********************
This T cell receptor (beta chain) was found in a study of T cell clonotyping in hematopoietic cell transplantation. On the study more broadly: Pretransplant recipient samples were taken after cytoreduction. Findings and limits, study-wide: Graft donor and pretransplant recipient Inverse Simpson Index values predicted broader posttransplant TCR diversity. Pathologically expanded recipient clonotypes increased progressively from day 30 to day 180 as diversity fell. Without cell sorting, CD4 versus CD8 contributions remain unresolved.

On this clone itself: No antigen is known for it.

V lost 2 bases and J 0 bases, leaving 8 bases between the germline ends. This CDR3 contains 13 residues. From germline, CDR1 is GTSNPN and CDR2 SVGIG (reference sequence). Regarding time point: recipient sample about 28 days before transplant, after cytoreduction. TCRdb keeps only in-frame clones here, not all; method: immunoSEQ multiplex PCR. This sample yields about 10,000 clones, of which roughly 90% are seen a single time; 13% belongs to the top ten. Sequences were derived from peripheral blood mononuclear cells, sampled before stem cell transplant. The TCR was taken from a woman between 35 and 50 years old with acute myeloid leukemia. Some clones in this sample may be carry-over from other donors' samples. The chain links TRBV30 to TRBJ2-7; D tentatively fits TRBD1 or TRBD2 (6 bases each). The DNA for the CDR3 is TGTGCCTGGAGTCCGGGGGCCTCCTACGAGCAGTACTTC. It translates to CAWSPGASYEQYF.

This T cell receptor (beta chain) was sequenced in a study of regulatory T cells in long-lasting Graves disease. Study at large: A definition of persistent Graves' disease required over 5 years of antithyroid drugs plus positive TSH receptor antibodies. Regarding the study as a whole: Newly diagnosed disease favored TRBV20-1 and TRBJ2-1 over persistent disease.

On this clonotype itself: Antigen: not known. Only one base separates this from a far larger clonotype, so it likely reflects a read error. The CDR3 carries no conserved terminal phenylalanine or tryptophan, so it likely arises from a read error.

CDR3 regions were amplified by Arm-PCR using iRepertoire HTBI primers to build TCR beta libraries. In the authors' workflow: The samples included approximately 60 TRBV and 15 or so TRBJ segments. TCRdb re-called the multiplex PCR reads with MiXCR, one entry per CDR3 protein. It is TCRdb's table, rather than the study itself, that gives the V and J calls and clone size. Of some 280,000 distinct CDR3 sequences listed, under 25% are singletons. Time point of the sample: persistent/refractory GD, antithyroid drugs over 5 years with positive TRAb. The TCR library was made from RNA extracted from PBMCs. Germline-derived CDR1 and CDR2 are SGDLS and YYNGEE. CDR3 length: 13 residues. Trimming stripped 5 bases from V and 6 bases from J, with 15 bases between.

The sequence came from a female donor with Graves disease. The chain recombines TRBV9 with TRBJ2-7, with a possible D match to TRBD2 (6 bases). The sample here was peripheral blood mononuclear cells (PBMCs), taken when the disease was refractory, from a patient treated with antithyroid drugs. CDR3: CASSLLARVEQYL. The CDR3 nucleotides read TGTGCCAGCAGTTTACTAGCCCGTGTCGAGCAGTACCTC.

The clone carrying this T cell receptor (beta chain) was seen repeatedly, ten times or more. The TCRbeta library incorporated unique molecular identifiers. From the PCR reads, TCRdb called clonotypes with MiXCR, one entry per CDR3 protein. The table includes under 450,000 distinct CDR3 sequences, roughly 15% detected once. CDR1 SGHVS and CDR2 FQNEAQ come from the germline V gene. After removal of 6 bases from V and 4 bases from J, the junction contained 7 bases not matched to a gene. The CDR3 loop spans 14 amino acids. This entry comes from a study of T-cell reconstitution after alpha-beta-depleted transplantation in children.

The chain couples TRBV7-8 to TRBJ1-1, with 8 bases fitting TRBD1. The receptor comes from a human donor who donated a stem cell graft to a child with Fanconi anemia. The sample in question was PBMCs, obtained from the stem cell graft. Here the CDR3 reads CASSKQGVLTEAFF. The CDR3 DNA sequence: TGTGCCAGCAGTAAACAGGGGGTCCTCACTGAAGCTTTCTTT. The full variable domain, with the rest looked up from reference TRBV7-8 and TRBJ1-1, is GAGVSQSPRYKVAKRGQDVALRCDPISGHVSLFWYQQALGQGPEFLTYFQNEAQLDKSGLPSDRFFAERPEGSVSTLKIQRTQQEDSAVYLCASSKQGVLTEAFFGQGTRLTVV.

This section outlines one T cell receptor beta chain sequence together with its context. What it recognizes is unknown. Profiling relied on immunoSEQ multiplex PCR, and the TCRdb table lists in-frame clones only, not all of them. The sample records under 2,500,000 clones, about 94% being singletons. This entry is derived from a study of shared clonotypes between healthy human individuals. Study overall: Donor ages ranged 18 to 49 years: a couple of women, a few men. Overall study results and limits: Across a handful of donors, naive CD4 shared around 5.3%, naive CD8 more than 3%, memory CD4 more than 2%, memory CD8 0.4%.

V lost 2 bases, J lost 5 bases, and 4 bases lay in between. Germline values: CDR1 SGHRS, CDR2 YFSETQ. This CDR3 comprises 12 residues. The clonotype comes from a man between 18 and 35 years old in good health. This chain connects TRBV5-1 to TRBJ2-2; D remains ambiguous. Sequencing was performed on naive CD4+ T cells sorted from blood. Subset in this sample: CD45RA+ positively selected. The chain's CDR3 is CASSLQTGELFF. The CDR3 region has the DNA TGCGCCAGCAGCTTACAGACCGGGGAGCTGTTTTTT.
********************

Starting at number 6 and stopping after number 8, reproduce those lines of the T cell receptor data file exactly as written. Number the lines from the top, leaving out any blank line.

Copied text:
CDR3 regions were amplified by Arm-PCR using iRepertoire HTBI primers to build TCR beta libraries. In the authors' workflow: The samples included approximately 60 TRBV and 15 or so TRBJ segments. TCRdb re-called the multiplex PCR reads with MiXCR, one entry per CDR3 protein. It is TCRdb's table, rather than the study itself, that gives the V and J calls and clone size. Of some 280,000 distinct CDR3 sequences listed, under 25% are singletons. Time point of the sample: persistent/refractory GD, antithyroid drugs over 5 years with positive TRAb. The TCR library was made from RNA extracted from PBMCs. Germline-derived CDR1 and CDR2 are SGDLS and YYNGEE. CDR3 length: 13 residues. Trimming stripped 5 bases from V and 6 bases from J, with 15 bases between.

The sequence came from a female donor with Graves disease. The chain recombines TRBV9 with TRBJ2-7, with a possible D match to TRBD2 (6 bases). The sample here was peripheral blood mononuclear cells (PBMCs), taken when the disease was refractory, from a patient treated with antithyroid drugs. CDR3: CASSLLARVEQYL. The CDR3 nucleotides read TGTGCCAGCAGTTTACTAGCCCGTGTCGAGCAGTACCTC.

The clone carrying this T cell receptor (beta chain) was seen repeatedly, ten times or more. The TCRbeta library incorporated unique molecular identifiers. From the PCR reads, TCRdb called clonotypes with MiXCR, one entry per CDR3 protein. The table includes under 450,000 distinct CDR3 sequences, roughly 15% detected once. CDR1 SGHVS and CDR2 FQNEAQ come from the germline V gene. After removal of 6 bases from V and 4 bases from J, the junction contained 7 bases not matched to a gene. The CDR3 loop spans 14 amino acids. This entry comes from a study of T-cell reconstitution after alpha-beta-depleted transplantation in children.